Chestertown, MD, June 1 — In recognition of the accomplishments of Washington College President John S. Toll, the College’s Board of Visitors and Governors has established the John Toll Chair at Washington College.
The creation of the chair was announced at the Chevy Chase Club in Washington, D.C. Keynote speaker at the event was Maryland Lieutenant Governor Kathleen Kennedy Townsend.
The professorship has been endowed through a gift of $2 million—$1 million raised from board members over a period of only six weeks to be matched with $1 million from the Hodson Challenge. Jay Griswold, chairman of the Campaign for Washington’s College, said, "The members of the board had already contributed $18 million to our Campaign for Washington’s College. This commitment on top of that is indicative of the board’s gratitude for President Toll’s leadership.
"Dr. Toll’s untiring work on behalf of the College has been key to the success of our Campaign. His first five years have been characterized by one success after another." The
Campaign has raised $60 million in the first 20 months of a 5-year effort to raise $72 million for academic programs, faculty, scholarships, and campus enhancements.
The John Toll Chair will be awarded to an outstanding faculty member in any discipline at Washington College who exemplifies the College’s goals of superb teaching and advising, fine research and excellent service. The recipient must also display a strongly positive attitude and a deep commitment to Washington College and its students. The professor will be chosen by the president and approved by the board.
Among Toll’s accomplishments are the following:
- The College’s endowment has risen from $27 million to $109 million.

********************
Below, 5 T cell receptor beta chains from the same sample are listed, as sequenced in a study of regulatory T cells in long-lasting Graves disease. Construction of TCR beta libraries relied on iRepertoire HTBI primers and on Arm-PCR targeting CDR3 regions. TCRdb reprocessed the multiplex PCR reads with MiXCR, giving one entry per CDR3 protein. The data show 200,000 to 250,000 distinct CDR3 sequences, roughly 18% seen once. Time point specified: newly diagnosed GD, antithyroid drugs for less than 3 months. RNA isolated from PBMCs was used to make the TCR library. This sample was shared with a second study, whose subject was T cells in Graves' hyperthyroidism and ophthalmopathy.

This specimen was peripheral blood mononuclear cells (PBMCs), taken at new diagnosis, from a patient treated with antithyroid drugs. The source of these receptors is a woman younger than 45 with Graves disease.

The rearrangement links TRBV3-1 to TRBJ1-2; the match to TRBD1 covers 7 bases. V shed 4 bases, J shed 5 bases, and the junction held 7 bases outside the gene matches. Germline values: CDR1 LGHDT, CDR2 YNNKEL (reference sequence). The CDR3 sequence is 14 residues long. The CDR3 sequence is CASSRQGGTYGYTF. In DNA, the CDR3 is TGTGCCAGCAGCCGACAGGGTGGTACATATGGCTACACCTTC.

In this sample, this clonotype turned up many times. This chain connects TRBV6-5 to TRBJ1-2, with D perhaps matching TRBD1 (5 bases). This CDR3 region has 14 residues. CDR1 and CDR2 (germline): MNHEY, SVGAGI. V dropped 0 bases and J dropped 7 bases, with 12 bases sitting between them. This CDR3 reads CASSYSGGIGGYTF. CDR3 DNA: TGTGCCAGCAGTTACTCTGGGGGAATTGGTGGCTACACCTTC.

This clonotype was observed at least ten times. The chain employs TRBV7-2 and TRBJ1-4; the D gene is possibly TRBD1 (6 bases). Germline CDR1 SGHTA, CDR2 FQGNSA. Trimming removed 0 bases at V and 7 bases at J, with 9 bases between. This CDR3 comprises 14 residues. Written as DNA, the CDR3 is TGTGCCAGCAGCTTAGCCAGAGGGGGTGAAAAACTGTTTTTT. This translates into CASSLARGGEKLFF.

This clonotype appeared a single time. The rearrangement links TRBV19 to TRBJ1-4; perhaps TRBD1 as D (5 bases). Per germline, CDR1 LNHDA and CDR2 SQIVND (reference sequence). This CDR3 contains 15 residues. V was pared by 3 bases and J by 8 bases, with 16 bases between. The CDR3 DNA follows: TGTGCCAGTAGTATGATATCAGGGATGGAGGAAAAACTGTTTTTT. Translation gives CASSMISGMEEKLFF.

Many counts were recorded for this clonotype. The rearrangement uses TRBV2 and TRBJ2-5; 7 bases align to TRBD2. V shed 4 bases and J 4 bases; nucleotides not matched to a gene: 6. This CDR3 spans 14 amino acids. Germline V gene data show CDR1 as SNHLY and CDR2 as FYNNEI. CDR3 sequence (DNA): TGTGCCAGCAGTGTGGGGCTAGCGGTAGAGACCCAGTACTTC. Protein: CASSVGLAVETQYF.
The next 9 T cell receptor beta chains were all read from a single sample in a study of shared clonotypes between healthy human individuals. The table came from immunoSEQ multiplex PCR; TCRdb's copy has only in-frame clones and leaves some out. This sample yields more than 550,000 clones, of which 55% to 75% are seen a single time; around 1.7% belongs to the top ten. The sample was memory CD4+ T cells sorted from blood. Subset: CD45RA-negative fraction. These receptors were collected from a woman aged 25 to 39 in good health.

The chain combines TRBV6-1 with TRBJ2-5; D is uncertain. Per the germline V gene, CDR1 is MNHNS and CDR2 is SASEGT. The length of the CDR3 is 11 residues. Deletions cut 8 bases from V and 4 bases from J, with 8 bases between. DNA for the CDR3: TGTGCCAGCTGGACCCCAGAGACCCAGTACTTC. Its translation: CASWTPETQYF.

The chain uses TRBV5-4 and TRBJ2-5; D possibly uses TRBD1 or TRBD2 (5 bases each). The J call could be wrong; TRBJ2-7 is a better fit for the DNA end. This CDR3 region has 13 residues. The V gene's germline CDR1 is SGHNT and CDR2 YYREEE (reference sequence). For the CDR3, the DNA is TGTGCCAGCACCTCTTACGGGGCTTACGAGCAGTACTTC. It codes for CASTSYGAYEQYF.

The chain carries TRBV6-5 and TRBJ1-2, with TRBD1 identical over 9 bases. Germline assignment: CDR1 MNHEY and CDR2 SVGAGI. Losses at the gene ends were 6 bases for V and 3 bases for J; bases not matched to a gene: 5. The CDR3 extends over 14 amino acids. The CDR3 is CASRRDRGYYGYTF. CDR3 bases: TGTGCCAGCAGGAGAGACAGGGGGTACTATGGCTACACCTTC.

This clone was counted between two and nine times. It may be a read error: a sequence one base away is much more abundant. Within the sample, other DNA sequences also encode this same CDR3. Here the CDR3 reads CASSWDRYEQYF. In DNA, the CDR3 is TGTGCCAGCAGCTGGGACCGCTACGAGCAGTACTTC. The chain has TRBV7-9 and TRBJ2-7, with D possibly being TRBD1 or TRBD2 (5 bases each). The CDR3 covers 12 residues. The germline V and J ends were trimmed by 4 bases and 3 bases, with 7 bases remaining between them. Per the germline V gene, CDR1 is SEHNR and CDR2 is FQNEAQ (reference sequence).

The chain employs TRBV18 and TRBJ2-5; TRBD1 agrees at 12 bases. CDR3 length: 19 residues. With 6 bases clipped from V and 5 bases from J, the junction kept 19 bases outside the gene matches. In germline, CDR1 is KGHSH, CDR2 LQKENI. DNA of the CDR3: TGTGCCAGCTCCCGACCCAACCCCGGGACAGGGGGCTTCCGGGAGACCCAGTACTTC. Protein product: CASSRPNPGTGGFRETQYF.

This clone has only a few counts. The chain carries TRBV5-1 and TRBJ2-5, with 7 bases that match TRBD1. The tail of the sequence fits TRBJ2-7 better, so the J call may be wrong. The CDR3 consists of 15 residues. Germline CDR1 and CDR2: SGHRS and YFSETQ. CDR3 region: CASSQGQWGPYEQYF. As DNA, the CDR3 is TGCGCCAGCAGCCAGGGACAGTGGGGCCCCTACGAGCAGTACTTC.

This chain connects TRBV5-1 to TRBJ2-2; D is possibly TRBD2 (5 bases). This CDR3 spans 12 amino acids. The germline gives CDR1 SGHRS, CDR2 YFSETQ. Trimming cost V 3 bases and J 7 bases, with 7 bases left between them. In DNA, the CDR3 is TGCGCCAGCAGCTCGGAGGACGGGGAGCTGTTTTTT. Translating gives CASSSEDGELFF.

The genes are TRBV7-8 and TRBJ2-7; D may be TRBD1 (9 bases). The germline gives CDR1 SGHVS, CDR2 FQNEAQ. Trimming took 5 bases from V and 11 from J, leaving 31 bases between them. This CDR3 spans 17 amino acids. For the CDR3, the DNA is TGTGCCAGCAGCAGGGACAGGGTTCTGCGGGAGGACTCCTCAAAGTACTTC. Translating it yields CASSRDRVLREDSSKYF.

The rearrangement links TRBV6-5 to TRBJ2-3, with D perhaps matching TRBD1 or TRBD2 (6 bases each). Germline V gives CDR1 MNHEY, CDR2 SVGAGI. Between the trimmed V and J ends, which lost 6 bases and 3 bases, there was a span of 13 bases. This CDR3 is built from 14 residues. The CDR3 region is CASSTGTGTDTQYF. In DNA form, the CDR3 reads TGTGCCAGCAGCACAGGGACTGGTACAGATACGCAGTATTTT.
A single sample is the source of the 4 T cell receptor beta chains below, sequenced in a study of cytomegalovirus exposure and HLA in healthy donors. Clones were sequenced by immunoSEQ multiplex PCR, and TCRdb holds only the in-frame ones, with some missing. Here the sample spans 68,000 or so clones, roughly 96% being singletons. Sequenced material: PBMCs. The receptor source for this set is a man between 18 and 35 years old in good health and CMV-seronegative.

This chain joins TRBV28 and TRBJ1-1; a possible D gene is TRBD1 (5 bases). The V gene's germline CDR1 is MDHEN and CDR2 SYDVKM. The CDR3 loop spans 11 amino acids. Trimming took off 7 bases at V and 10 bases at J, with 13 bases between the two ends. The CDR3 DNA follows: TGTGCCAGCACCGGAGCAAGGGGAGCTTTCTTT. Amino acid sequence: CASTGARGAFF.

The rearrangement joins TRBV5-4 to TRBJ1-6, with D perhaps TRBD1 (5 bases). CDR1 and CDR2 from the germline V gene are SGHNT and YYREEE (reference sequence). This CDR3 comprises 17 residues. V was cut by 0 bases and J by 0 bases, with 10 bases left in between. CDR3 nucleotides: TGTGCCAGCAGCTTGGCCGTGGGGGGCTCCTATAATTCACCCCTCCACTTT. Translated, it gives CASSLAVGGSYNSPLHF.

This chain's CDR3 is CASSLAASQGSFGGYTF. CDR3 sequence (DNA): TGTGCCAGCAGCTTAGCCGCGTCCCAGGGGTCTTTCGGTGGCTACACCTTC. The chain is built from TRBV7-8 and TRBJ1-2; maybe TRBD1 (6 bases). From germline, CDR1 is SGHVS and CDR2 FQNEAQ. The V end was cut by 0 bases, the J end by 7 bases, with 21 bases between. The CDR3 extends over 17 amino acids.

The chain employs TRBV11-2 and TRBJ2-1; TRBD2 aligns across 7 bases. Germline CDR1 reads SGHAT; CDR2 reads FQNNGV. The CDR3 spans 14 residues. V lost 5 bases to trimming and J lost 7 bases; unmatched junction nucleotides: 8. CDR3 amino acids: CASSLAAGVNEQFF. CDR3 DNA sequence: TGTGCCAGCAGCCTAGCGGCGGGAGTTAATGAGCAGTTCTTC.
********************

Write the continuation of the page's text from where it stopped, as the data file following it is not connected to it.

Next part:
- Enrollment has increased more than 20 percent, from 1006 to 1225.
- The number of National Honor Society students making up the student body has more than doubled to 550.
- Four major building projects have been completed. The most recent, Louis Goldstein Hall, will open this fall.
Toll came to Washington College a distinguished figure in education. After receiving his bachelor’s degree in physics with highest honors from Yale University in 1944 and serving in the Navy during World War II, Toll completed his Ph.D. in physics at Princeton, where he helped to establish Project Matterhorn, now known as the Princeton Plasma Physics Laboratory. In 1953 he joined the University of Maryland faculty and served for thirteen years as chair of the Department of Physics and Astronomy, considered one of the best in the country.
In 1965 Toll became the first president at the State University of New York at Stony Brook. His work there earned him election to Newsday’s "100 Who Shaped the Century."
On June 9, Toll will receive a Lifetime Achievement Award from the Maryland Association for Higher Education, the first the organization has given. In July, he will be one of only eight educational leaders to receive the Council for the Support of Education Chief Executive Leadership Award.